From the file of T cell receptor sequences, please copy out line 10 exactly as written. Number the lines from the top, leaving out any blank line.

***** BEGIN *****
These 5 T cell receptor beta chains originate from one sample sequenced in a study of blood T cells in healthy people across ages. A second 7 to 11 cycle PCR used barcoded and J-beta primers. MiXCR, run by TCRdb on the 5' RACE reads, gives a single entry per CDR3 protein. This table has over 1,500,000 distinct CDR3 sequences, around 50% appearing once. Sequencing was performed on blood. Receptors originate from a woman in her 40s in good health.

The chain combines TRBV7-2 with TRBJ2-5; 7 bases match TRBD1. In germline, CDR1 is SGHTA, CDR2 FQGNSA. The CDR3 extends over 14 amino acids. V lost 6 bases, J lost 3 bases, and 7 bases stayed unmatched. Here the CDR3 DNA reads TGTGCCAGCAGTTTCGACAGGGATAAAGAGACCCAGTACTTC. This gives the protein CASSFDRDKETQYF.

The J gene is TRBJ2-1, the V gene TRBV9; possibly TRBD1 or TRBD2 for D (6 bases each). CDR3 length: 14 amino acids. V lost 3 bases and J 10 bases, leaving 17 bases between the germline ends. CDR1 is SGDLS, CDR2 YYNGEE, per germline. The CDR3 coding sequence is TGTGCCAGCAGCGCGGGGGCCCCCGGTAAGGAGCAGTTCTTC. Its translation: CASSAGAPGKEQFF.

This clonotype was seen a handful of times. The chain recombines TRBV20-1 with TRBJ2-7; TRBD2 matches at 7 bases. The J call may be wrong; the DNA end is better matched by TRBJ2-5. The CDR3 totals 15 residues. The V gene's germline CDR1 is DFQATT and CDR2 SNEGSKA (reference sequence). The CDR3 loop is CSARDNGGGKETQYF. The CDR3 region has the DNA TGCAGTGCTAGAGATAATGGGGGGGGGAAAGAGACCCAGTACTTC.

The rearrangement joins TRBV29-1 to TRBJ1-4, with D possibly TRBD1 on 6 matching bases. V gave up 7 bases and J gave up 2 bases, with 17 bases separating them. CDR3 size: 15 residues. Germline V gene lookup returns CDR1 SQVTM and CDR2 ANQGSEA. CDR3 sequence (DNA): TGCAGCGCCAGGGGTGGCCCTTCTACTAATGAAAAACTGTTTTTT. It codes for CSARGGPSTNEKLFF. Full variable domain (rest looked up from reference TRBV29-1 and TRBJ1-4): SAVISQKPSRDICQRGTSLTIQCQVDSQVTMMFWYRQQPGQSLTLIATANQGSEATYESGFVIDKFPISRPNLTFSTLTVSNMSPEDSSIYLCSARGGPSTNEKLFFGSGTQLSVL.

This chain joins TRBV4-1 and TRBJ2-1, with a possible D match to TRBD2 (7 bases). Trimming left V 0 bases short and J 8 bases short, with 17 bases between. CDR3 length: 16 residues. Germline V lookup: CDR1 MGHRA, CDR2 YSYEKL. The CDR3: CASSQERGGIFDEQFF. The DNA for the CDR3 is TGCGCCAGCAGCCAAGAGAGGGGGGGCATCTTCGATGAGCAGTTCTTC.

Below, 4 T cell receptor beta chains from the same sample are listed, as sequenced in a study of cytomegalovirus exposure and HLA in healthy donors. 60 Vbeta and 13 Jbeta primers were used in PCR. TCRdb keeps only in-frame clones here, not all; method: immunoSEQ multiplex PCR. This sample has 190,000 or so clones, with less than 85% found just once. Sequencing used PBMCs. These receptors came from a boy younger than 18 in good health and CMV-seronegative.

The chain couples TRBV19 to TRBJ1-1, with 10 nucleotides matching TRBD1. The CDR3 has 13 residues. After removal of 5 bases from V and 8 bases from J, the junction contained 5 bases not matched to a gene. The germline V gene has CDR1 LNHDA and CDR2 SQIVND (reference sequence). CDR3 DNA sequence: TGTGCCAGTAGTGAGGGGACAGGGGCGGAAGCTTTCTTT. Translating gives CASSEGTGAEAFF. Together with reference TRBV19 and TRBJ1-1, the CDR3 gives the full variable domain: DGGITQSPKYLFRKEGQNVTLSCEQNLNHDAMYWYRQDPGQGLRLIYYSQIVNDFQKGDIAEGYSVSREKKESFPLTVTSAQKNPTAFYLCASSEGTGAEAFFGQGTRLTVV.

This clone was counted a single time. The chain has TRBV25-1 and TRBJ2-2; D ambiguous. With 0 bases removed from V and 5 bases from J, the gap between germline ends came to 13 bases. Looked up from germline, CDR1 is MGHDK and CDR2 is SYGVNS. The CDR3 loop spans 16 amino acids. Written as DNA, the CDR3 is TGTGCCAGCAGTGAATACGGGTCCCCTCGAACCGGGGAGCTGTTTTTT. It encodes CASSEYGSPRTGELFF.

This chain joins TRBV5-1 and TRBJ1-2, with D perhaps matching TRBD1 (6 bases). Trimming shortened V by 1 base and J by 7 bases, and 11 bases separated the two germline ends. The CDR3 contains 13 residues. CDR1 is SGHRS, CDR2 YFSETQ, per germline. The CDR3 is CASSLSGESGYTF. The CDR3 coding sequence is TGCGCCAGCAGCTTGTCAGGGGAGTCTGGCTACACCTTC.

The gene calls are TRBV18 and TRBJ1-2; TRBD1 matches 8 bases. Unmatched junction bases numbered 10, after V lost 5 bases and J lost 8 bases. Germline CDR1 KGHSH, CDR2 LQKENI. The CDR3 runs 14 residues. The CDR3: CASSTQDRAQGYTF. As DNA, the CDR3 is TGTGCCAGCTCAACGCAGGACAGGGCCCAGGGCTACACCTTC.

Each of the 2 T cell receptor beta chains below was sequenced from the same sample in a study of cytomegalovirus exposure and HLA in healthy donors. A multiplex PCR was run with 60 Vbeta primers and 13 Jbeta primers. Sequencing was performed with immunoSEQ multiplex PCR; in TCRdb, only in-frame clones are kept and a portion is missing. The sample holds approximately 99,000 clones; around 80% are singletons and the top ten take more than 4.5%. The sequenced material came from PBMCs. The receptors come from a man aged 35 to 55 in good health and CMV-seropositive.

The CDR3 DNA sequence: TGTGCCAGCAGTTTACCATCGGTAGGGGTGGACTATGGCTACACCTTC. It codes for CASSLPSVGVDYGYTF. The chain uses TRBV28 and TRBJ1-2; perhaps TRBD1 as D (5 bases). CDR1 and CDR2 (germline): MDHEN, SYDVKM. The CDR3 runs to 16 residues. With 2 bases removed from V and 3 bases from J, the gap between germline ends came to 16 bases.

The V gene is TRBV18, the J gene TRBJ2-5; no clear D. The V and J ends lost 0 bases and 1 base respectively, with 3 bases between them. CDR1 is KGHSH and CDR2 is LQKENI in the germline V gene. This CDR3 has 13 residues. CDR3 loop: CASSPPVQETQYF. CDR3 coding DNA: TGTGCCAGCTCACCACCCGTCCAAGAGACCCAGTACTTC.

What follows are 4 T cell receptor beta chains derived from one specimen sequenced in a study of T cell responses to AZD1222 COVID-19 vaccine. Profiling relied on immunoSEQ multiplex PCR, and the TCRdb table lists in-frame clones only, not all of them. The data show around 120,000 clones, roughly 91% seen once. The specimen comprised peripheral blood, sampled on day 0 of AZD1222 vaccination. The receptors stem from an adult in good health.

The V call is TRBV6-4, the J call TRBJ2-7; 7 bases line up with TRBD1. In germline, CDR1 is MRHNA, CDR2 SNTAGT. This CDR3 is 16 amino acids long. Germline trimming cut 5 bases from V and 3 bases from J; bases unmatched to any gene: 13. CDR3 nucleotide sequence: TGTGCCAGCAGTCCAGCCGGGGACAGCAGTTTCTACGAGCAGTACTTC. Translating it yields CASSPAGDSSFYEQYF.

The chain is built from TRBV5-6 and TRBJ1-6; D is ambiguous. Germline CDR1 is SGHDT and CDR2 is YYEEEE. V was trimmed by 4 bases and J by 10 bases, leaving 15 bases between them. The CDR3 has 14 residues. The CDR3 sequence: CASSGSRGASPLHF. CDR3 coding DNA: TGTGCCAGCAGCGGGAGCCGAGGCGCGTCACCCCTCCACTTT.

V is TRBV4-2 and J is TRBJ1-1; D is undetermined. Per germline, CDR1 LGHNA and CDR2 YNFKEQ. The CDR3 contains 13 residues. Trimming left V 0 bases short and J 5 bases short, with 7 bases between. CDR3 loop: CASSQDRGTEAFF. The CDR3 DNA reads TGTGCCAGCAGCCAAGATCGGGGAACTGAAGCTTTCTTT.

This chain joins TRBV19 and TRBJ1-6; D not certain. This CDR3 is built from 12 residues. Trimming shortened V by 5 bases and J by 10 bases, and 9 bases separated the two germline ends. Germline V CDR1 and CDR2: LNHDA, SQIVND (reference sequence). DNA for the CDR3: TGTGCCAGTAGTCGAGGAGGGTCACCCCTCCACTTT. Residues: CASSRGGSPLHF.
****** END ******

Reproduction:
This chain joins TRBV5-1 and TRBJ1-2, with D perhaps matching TRBD1 (6 bases). Trimming shortened V by 1 base and J by 7 bases, and 11 bases separated the two germline ends. The CDR3 contains 13 residues. CDR1 is SGHRS, CDR2 YFSETQ, per germline. The CDR3 is CASSLSGESGYTF. The CDR3 coding sequence is TGCGCCAGCAGCTTGTCAGGGGAGTCTGGCTACACCTTC.